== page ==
Law firms and Google – the future is now

Posted by Ally Thomson, a consultant at Legal Futures Associate Moore Legal Technology

Thomson: is it worth taking the risk of not developing the online persona of your business?

The internet is revolutionising every aspect of our lives – and the pace of change will continue to increase. All of society is feeling the impact, and the legal landscape isn’t immune. The internet is changing how lawyers work, communicate, win business and retain business. In 2017, how can lawyers and law firms remain relevant to their audience, an audience almost permanently connected to the internet?

The pace of change is so rapid that it can be easy to think that things have always been as they are now – we are used to relentless technological change but it wasn’t always this way. To understand how to succeed online today, it is important to understand the way the online landscape has evolved, and what is now valued and rewarded.

Dateline: The year 2000. As another busy day looking after clients draws to a close, the opportunity might arise for you to take a further look at “this internet thing” people are talking about. You unplug your phone line, take a cable from the back of your bulky desktop computer and plug it into the wall socket. Anyone calling your office will just hear a constantly engaged tone – broadband is years away.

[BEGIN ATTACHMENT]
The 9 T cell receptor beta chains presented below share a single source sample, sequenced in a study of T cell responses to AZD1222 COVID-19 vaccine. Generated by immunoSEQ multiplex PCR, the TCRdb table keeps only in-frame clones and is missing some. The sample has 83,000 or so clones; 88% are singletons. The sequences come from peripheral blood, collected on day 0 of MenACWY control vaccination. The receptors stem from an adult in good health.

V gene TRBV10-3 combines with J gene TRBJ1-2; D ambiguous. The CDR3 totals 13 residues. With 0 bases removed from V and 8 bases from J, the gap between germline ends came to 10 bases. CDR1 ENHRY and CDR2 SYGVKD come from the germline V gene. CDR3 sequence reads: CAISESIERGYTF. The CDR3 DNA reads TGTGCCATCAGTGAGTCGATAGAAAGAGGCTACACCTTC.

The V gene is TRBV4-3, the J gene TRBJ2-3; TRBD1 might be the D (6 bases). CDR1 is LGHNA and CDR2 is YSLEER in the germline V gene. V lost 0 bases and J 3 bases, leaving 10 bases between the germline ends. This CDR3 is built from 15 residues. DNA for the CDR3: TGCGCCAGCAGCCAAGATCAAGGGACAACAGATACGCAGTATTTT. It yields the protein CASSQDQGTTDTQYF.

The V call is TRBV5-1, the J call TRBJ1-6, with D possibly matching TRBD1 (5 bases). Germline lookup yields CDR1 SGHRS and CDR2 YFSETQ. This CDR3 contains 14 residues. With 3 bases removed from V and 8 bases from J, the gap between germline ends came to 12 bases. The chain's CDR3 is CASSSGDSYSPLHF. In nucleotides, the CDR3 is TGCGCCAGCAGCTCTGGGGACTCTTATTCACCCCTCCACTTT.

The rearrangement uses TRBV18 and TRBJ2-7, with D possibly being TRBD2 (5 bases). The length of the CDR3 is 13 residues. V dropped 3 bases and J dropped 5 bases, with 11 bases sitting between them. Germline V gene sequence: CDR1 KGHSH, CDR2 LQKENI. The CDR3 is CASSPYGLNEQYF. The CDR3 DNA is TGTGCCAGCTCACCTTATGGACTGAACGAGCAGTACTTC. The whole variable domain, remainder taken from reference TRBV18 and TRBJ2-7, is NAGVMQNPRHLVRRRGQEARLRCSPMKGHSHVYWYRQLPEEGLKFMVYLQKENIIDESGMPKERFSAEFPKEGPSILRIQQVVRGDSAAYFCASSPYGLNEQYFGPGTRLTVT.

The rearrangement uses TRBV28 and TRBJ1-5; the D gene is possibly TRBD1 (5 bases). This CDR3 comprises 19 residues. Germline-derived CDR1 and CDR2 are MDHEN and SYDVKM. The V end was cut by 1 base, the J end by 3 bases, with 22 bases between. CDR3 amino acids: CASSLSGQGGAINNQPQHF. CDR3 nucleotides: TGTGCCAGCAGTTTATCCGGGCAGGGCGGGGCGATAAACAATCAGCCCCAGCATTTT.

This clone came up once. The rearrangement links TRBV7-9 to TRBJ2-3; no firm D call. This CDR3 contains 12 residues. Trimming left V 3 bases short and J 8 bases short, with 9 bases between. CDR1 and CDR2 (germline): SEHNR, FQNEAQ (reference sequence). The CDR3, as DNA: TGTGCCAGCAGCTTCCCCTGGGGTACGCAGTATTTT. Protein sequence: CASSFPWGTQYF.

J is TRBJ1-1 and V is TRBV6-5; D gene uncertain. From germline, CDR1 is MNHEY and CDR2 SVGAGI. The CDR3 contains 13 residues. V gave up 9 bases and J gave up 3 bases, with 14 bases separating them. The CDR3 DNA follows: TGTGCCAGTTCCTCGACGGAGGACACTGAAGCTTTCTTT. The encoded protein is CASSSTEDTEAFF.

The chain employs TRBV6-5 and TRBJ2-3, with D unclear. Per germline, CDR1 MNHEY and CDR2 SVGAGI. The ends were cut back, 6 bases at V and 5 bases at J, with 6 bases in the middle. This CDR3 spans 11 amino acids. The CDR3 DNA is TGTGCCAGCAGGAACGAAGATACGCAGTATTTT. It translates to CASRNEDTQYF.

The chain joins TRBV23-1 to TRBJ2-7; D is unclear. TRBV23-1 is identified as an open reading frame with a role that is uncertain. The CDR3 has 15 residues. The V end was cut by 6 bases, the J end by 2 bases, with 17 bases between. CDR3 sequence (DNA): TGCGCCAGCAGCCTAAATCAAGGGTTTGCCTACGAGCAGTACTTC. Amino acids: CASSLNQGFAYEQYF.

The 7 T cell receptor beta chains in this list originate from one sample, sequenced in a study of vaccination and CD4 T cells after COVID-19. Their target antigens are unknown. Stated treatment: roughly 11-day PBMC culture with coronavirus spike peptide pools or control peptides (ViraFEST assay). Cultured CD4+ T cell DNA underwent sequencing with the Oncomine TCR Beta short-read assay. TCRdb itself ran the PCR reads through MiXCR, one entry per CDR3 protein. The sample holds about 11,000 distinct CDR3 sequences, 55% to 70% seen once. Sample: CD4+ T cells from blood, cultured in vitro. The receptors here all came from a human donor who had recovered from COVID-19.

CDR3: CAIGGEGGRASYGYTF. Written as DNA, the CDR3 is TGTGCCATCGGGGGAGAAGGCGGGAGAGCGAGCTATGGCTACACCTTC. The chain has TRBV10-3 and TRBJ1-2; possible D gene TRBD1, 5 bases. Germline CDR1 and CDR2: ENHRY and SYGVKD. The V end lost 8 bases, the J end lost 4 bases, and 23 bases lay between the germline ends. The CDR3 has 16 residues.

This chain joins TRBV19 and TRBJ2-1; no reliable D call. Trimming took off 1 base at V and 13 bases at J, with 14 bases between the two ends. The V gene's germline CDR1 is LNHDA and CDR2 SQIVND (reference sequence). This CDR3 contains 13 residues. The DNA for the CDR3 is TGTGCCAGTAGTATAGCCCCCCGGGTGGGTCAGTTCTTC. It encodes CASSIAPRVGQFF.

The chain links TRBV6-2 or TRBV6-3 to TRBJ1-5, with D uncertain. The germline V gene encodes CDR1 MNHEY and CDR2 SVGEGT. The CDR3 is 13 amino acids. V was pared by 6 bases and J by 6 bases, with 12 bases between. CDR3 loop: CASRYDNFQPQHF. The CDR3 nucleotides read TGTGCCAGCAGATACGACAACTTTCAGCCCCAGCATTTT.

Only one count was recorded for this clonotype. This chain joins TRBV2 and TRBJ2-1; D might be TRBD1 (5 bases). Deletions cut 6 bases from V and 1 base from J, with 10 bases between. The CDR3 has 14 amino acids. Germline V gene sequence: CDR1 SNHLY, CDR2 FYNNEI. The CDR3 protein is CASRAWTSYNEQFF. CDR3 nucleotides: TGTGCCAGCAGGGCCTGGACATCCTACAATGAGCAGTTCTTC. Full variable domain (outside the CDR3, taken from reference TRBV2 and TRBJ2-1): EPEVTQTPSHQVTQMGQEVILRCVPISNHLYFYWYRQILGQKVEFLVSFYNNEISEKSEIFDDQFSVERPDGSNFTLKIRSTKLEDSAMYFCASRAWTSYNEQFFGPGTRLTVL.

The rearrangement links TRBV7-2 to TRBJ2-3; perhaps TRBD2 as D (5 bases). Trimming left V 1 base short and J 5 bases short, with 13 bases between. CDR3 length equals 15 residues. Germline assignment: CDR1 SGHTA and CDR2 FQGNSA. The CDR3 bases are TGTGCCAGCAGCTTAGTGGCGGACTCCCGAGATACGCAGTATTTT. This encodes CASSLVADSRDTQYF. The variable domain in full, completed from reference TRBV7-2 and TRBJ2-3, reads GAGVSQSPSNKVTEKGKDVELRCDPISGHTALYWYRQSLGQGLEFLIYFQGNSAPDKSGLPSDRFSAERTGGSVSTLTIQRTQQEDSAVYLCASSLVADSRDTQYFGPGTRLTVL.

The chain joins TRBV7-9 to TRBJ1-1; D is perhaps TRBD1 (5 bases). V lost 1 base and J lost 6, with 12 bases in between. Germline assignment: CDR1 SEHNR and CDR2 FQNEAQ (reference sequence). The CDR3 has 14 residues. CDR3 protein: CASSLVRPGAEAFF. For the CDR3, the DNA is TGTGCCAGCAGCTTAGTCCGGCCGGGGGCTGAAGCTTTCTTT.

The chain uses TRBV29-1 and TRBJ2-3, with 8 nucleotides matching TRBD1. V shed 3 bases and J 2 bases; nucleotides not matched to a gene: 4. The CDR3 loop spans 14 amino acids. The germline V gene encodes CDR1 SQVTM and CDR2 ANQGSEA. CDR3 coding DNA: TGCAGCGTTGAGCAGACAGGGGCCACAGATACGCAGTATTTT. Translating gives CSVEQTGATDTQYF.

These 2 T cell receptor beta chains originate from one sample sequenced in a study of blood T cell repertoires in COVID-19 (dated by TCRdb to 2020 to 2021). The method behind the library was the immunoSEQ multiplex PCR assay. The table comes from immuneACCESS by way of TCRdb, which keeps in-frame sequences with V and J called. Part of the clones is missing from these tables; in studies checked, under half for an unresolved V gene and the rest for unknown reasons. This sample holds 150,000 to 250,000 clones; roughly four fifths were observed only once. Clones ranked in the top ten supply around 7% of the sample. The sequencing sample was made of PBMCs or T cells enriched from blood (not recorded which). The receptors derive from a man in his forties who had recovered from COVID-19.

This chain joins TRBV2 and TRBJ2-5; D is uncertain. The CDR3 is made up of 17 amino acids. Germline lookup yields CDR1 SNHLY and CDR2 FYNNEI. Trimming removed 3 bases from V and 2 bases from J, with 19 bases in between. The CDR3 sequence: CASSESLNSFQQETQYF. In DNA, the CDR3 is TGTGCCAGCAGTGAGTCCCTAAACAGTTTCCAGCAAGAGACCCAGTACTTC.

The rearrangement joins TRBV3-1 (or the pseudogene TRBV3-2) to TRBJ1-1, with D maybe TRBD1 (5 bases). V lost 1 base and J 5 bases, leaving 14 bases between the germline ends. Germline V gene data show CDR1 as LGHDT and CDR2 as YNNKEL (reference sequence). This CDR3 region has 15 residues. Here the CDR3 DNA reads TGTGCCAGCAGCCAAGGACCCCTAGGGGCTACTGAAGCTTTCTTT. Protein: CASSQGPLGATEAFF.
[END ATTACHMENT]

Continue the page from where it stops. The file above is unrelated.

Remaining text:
You try to log on, and for the next few minutes you hear strange whirling noises as the computer attempts to connect with the online world.

To pass the time, you look around your desk. A new edition of quarterly case reports has arrived which, factoring in the editorial process, reports on cases that have occurred in the last six months – decisions that directly relate to your key area of work, yet only now are you hearing about them.

Or you could read the brochure for the hotel you are considering going to – it has just arrived in the mail after you called the hotel last week seeking out some promotional literature.

With the connection still not established, you could consider smoking a cigarette as you wait (the ban on smoking in public places lies several years ahead) or you could pop over to the local record shop to buy that CD you didn’t manage to get at lunch time (the iTunes store won’t open for business until 2003).

Eventually, you are connected to the internet. You are likely to start your search via one of the early search engines such as Alta Vista, Netscape or Lycos (Google hasn’t yet established its dominant position in search). Once you find a website that is along the lines of what you are looking for, it’s likely that the site has very few pages of content, and the content that is there is in plain text.

Ability to interact with the site is minimal – there’s nothing to download, you can’t comment and you can’t share any of the content (social media as we know it today doesn’t exist). And crucially, while the site may be along the right lines with regards to what you searched for, the likelihood is that the content on the site isn’t exactly what you’re after.

So, after losing half an hour of your day on an ultimately fruitless endeavour, you close down your computer, reconnect your phone line and get on with your life.